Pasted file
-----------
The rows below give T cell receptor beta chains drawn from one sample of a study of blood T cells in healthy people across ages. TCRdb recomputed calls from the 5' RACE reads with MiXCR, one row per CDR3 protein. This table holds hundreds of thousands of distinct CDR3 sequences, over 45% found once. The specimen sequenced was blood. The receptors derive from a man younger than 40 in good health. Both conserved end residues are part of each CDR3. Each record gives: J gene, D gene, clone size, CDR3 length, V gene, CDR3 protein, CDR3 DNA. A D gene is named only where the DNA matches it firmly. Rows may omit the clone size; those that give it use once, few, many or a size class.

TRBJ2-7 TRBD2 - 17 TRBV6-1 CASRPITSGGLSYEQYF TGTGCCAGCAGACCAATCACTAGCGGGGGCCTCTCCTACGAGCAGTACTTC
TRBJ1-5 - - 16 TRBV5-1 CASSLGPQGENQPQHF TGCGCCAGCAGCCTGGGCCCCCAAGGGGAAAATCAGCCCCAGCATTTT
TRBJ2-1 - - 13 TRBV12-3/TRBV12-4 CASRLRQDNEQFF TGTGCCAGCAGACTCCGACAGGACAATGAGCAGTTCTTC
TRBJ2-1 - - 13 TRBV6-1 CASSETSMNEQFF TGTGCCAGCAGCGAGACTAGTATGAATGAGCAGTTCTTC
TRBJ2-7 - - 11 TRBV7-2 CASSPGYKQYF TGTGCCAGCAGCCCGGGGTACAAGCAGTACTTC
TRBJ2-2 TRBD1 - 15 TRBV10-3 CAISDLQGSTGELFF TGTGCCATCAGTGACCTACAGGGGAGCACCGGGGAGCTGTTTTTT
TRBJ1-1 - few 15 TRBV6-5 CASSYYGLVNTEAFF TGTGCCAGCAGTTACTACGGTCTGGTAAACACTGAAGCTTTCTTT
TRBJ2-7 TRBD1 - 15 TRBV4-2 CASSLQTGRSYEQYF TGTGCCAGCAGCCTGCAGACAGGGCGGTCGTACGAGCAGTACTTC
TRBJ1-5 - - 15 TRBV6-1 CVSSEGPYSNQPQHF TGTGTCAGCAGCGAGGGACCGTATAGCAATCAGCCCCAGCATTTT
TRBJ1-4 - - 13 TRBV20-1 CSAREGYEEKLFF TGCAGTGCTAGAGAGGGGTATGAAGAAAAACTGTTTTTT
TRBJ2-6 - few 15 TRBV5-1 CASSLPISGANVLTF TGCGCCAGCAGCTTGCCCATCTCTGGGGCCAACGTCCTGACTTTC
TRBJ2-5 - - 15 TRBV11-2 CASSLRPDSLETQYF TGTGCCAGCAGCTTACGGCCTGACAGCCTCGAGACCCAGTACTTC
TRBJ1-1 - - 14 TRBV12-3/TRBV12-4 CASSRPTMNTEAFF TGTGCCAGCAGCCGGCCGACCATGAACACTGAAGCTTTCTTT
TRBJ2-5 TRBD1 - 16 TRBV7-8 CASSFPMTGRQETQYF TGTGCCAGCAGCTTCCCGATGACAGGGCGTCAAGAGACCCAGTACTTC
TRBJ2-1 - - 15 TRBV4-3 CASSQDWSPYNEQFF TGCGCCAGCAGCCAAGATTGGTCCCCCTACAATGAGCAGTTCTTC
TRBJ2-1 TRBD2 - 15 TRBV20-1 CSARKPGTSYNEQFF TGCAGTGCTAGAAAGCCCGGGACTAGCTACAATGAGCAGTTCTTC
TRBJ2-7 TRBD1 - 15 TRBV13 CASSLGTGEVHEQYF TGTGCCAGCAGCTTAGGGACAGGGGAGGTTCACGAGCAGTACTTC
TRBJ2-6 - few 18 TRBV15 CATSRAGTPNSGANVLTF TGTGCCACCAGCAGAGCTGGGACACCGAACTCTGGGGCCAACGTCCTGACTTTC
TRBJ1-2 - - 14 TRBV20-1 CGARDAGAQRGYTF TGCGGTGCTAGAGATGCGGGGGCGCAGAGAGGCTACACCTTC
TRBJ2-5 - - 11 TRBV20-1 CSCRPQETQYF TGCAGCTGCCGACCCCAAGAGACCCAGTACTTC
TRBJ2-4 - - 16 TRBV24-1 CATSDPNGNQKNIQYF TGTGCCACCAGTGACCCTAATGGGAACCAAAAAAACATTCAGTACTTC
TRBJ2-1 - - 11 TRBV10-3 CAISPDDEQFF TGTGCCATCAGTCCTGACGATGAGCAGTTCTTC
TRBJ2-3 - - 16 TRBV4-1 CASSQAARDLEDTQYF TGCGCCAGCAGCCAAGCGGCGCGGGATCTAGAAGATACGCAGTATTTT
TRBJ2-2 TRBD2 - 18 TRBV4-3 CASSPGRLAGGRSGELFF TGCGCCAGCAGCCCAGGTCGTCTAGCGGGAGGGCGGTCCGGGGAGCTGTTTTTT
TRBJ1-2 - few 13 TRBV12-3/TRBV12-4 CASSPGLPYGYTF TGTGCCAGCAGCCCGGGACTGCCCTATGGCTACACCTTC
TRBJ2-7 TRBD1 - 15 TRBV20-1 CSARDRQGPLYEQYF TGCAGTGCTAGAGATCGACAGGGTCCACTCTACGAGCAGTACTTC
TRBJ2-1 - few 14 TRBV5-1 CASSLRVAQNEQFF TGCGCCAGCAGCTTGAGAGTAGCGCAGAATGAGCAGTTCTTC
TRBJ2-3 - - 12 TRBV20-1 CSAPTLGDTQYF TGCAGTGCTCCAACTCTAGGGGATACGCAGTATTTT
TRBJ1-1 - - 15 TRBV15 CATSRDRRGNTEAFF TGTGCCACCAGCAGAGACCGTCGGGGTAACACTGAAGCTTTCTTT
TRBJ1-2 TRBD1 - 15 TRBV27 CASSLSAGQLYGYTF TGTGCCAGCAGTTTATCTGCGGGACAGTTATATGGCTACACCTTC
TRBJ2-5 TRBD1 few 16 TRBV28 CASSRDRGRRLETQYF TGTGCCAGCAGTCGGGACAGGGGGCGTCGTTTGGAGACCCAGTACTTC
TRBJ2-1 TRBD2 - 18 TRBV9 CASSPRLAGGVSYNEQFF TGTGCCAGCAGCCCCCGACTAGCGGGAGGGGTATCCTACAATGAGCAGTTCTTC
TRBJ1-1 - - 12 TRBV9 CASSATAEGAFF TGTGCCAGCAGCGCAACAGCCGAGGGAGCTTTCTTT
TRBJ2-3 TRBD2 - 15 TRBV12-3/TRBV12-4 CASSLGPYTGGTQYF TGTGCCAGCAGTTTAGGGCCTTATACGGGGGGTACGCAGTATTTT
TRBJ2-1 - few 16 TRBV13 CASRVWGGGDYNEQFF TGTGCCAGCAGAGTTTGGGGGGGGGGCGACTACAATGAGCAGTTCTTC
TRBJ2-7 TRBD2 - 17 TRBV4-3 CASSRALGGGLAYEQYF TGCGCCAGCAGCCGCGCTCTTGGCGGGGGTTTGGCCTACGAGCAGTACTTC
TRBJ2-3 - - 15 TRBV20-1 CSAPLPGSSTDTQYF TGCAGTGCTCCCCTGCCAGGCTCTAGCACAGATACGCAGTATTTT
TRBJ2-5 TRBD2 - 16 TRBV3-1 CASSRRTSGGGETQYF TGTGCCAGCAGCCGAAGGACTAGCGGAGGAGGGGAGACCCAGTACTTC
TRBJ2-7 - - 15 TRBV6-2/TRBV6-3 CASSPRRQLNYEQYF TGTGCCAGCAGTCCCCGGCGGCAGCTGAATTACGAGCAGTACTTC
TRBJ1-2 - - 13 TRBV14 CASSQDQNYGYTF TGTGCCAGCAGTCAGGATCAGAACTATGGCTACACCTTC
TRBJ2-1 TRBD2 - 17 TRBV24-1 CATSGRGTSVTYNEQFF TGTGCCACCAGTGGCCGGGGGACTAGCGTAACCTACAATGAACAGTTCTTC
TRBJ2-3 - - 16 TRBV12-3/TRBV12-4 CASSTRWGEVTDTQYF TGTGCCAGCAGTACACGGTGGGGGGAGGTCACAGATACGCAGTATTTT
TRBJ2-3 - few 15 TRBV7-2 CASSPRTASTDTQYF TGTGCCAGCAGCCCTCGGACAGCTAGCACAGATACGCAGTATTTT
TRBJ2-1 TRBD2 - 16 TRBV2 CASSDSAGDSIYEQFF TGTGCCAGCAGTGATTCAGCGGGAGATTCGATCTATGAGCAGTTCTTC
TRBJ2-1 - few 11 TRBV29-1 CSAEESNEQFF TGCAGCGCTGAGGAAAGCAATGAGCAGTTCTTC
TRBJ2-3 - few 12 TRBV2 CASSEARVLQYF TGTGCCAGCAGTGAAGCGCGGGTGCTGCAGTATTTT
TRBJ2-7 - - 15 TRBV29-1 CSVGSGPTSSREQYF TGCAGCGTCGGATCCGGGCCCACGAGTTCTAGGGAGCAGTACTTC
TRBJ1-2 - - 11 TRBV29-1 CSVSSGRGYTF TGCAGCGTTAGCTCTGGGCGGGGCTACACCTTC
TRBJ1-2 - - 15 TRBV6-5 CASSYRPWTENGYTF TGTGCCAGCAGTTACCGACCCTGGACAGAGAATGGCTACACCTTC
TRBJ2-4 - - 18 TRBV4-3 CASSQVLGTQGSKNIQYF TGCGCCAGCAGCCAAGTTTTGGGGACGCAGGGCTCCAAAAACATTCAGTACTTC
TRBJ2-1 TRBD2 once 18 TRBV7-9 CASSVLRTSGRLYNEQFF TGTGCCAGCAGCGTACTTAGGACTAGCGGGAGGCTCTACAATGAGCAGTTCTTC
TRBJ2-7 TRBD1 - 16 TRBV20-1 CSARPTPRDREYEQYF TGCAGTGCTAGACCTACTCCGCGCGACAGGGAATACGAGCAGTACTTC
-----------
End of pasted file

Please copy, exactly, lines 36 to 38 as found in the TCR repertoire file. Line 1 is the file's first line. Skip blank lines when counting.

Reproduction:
TRBJ2-1 - few 16 TRBV13 CASRVWGGGDYNEQFF TGTGCCAGCAGAGTTTGGGGGGGGGGCGACTACAATGAGCAGTTCTTC
TRBJ2-7 TRBD2 - 17 TRBV4-3 CASSRALGGGLAYEQYF TGCGCCAGCAGCCGCGCTCTTGGCGGGGGTTTGGCCTACGAGCAGTACTTC
TRBJ2-3 - - 15 TRBV20-1 CSAPLPGSSTDTQYF TGCAGTGCTCCCCTGCCAGGCTCTAGCACAGATACGCAGTATTTT